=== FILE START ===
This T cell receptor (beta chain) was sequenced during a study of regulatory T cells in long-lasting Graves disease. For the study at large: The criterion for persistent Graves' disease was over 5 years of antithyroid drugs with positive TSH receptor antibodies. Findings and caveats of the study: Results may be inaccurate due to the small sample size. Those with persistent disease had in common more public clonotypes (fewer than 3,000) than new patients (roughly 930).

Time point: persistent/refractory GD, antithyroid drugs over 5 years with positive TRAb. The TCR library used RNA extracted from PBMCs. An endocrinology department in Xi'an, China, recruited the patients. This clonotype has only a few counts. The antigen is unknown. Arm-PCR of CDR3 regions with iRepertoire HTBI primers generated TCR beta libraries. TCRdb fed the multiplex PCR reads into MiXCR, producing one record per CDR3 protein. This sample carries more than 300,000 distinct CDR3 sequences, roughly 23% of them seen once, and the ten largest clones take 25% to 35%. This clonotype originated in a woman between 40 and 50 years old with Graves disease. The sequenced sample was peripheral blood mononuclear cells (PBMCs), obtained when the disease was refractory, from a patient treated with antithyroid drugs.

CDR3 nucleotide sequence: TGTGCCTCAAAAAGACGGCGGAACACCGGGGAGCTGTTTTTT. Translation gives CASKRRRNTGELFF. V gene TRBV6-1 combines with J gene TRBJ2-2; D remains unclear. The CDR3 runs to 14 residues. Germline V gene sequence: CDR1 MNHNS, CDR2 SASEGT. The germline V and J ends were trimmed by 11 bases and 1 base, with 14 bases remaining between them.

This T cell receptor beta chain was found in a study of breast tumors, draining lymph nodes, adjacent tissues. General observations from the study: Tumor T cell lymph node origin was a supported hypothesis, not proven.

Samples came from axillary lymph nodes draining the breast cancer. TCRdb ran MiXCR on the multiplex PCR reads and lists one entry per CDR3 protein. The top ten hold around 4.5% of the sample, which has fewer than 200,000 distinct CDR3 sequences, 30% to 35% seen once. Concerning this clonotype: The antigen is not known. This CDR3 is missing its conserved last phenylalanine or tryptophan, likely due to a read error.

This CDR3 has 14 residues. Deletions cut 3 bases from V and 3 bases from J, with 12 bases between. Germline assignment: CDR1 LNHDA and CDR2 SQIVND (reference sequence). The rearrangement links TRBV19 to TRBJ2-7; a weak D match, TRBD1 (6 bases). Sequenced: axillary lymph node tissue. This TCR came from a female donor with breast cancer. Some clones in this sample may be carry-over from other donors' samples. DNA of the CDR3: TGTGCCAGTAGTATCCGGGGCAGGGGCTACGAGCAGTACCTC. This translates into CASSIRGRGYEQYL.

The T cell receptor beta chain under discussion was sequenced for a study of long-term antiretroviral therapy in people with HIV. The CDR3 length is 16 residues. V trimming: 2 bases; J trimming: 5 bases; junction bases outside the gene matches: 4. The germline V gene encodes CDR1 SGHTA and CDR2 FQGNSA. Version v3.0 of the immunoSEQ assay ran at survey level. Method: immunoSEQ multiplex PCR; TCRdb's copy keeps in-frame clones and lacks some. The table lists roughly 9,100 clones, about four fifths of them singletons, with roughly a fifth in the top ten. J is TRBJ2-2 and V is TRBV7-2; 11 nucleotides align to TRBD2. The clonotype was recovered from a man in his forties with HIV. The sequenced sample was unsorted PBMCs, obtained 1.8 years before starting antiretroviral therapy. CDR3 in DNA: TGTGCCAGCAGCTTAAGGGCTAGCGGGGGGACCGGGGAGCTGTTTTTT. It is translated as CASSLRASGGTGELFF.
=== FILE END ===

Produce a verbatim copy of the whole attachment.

This T cell receptor (beta chain) was sequenced during a study of regulatory T cells in long-lasting Graves disease. For the study at large: The criterion for persistent Graves' disease was over 5 years of antithyroid drugs with positive TSH receptor antibodies. Findings and caveats of the study: Results may be inaccurate due to the small sample size. Those with persistent disease had in common more public clonotypes (fewer than 3,000) than new patients (roughly 930).

Time point: persistent/refractory GD, antithyroid drugs over 5 years with positive TRAb. The TCR library used RNA extracted from PBMCs. An endocrinology department in Xi'an, China, recruited the patients. This clonotype has only a few counts. The antigen is unknown. Arm-PCR of CDR3 regions with iRepertoire HTBI primers generated TCR beta libraries. TCRdb fed the multiplex PCR reads into MiXCR, producing one record per CDR3 protein. This sample carries more than 300,000 distinct CDR3 sequences, roughly 23% of them seen once, and the ten largest clones take 25% to 35%. This clonotype originated in a woman between 40 and 50 years old with Graves disease. The sequenced sample was peripheral blood mononuclear cells (PBMCs), obtained when the disease was refractory, from a patient treated with antithyroid drugs.

CDR3 nucleotide sequence: TGTGCCTCAAAAAGACGGCGGAACACCGGGGAGCTGTTTTTT. Translation gives CASKRRRNTGELFF. V gene TRBV6-1 combines with J gene TRBJ2-2; D remains unclear. The CDR3 runs to 14 residues. Germline V gene sequence: CDR1 MNHNS, CDR2 SASEGT. The germline V and J ends were trimmed by 11 bases and 1 base, with 14 bases remaining between them.

This T cell receptor beta chain was found in a study of breast tumors, draining lymph nodes, adjacent tissues. General observations from the study: Tumor T cell lymph node origin was a supported hypothesis, not proven.

Samples came from axillary lymph nodes draining the breast cancer. TCRdb ran MiXCR on the multiplex PCR reads and lists one entry per CDR3 protein. The top ten hold around 4.5% of the sample, which has fewer than 200,000 distinct CDR3 sequences, 30% to 35% seen once. Concerning this clonotype: The antigen is not known. This CDR3 is missing its conserved last phenylalanine or tryptophan, likely due to a read error.

This CDR3 has 14 residues. Deletions cut 3 bases from V and 3 bases from J, with 12 bases between. Germline assignment: CDR1 LNHDA and CDR2 SQIVND (reference sequence). The rearrangement links TRBV19 to TRBJ2-7; a weak D match, TRBD1 (6 bases). Sequenced: axillary lymph node tissue. This TCR came from a female donor with breast cancer. Some clones in this sample may be carry-over from other donors' samples. DNA of the CDR3: TGTGCCAGTAGTATCCGGGGCAGGGGCTACGAGCAGTACCTC. This translates into CASSIRGRGYEQYL.

The T cell receptor beta chain under discussion was sequenced for a study of long-term antiretroviral therapy in people with HIV. The CDR3 length is 16 residues. V trimming: 2 bases; J trimming: 5 bases; junction bases outside the gene matches: 4. The germline V gene encodes CDR1 SGHTA and CDR2 FQGNSA. Version v3.0 of the immunoSEQ assay ran at survey level. Method: immunoSEQ multiplex PCR; TCRdb's copy keeps in-frame clones and lacks some. The table lists roughly 9,100 clones, about four fifths of them singletons, with roughly a fifth in the top ten. J is TRBJ2-2 and V is TRBV7-2; 11 nucleotides align to TRBD2. The clonotype was recovered from a man in his forties with HIV. The sequenced sample was unsorted PBMCs, obtained 1.8 years before starting antiretroviral therapy. CDR3 in DNA: TGTGCCAGCAGCTTAAGGGCTAGCGGGGGGACCGGGGAGCTGTTTTTT. It is translated as CASSLRASGGTGELFF.